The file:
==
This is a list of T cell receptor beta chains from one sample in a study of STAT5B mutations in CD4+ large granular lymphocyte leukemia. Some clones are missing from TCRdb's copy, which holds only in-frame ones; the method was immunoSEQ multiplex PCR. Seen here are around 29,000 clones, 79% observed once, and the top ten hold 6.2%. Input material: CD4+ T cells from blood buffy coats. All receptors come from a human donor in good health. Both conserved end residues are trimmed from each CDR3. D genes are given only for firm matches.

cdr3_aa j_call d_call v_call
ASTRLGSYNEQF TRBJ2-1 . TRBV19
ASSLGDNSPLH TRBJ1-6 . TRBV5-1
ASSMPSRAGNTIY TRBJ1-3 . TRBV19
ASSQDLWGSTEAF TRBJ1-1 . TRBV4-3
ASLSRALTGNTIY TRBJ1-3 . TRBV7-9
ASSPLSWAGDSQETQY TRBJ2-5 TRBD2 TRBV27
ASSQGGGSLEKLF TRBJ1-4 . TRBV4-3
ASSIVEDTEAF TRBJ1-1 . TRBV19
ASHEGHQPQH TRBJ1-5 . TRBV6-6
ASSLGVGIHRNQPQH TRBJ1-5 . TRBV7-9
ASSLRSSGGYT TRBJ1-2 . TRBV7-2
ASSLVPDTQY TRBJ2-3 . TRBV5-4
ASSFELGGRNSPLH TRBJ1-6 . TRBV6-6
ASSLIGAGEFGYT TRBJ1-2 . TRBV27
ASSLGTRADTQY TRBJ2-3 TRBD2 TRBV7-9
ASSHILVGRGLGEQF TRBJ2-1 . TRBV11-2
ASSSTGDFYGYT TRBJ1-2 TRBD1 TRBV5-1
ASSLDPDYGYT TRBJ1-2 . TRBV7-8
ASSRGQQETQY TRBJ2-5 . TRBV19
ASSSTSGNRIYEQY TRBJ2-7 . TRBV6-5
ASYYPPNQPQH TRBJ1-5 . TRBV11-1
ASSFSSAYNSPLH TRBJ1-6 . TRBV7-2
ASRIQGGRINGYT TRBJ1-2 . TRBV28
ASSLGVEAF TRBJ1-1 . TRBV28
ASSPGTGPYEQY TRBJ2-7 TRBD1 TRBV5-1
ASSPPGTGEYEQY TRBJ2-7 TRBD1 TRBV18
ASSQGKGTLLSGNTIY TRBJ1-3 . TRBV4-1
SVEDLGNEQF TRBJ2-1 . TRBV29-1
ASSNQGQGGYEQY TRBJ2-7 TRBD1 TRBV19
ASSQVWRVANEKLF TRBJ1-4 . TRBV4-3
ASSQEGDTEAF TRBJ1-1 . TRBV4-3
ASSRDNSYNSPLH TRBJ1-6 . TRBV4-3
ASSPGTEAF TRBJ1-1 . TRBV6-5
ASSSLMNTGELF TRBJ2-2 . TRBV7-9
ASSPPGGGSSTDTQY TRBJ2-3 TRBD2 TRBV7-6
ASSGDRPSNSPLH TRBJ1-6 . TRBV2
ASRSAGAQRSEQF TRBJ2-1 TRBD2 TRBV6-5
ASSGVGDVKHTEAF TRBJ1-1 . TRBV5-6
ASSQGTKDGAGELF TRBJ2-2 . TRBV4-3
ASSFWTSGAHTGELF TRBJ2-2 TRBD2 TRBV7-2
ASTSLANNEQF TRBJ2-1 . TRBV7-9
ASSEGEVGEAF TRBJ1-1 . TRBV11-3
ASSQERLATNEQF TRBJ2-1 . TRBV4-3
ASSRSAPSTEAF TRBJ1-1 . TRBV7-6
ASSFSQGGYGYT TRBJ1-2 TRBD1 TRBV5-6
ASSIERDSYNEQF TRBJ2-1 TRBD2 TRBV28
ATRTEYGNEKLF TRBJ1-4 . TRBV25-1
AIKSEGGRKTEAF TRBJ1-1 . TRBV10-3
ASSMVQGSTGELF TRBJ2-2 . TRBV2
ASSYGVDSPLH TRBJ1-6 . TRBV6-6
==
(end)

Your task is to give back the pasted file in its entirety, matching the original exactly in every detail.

This is a list of T cell receptor beta chains from one sample in a study of STAT5B mutations in CD4+ large granular lymphocyte leukemia. Some clones are missing from TCRdb's copy, which holds only in-frame ones; the method was immunoSEQ multiplex PCR. Seen here are around 29,000 clones, 79% observed once, and the top ten hold 6.2%. Input material: CD4+ T cells from blood buffy coats. All receptors come from a human donor in good health. Both conserved end residues are trimmed from each CDR3. D genes are given only for firm matches.

cdr3_aa j_call d_call v_call
ASTRLGSYNEQF TRBJ2-1 . TRBV19
ASSLGDNSPLH TRBJ1-6 . TRBV5-1
ASSMPSRAGNTIY TRBJ1-3 . TRBV19
ASSQDLWGSTEAF TRBJ1-1 . TRBV4-3
ASLSRALTGNTIY TRBJ1-3 . TRBV7-9
ASSPLSWAGDSQETQY TRBJ2-5 TRBD2 TRBV27
ASSQGGGSLEKLF TRBJ1-4 . TRBV4-3
ASSIVEDTEAF TRBJ1-1 . TRBV19
ASHEGHQPQH TRBJ1-5 . TRBV6-6
ASSLGVGIHRNQPQH TRBJ1-5 . TRBV7-9
ASSLRSSGGYT TRBJ1-2 . TRBV7-2
ASSLVPDTQY TRBJ2-3 . TRBV5-4
ASSFELGGRNSPLH TRBJ1-6 . TRBV6-6
ASSLIGAGEFGYT TRBJ1-2 . TRBV27
ASSLGTRADTQY TRBJ2-3 TRBD2 TRBV7-9
ASSHILVGRGLGEQF TRBJ2-1 . TRBV11-2
ASSSTGDFYGYT TRBJ1-2 TRBD1 TRBV5-1
ASSLDPDYGYT TRBJ1-2 . TRBV7-8
ASSRGQQETQY TRBJ2-5 . TRBV19
ASSSTSGNRIYEQY TRBJ2-7 . TRBV6-5
ASYYPPNQPQH TRBJ1-5 . TRBV11-1
ASSFSSAYNSPLH TRBJ1-6 . TRBV7-2
ASRIQGGRINGYT TRBJ1-2 . TRBV28
ASSLGVEAF TRBJ1-1 . TRBV28
ASSPGTGPYEQY TRBJ2-7 TRBD1 TRBV5-1
ASSPPGTGEYEQY TRBJ2-7 TRBD1 TRBV18
ASSQGKGTLLSGNTIY TRBJ1-3 . TRBV4-1
SVEDLGNEQF TRBJ2-1 . TRBV29-1
ASSNQGQGGYEQY TRBJ2-7 TRBD1 TRBV19
ASSQVWRVANEKLF TRBJ1-4 . TRBV4-3
ASSQEGDTEAF TRBJ1-1 . TRBV4-3
ASSRDNSYNSPLH TRBJ1-6 . TRBV4-3
ASSPGTEAF TRBJ1-1 . TRBV6-5
ASSSLMNTGELF TRBJ2-2 . TRBV7-9
ASSPPGGGSSTDTQY TRBJ2-3 TRBD2 TRBV7-6
ASSGDRPSNSPLH TRBJ1-6 . TRBV2
ASRSAGAQRSEQF TRBJ2-1 TRBD2 TRBV6-5
ASSGVGDVKHTEAF TRBJ1-1 . TRBV5-6
ASSQGTKDGAGELF TRBJ2-2 . TRBV4-3
ASSFWTSGAHTGELF TRBJ2-2 TRBD2 TRBV7-2
ASTSLANNEQF TRBJ2-1 . TRBV7-9
ASSEGEVGEAF TRBJ1-1 . TRBV11-3
ASSQERLATNEQF TRBJ2-1 . TRBV4-3
ASSRSAPSTEAF TRBJ1-1 . TRBV7-6
ASSFSQGGYGYT TRBJ1-2 TRBD1 TRBV5-6
ASSIERDSYNEQF TRBJ2-1 TRBD2 TRBV28
ATRTEYGNEKLF TRBJ1-4 . TRBV25-1
AIKSEGGRKTEAF TRBJ1-1 . TRBV10-3
ASSMVQGSTGELF TRBJ2-2 . TRBV2
ASSYGVDSPLH TRBJ1-6 . TRBV6-6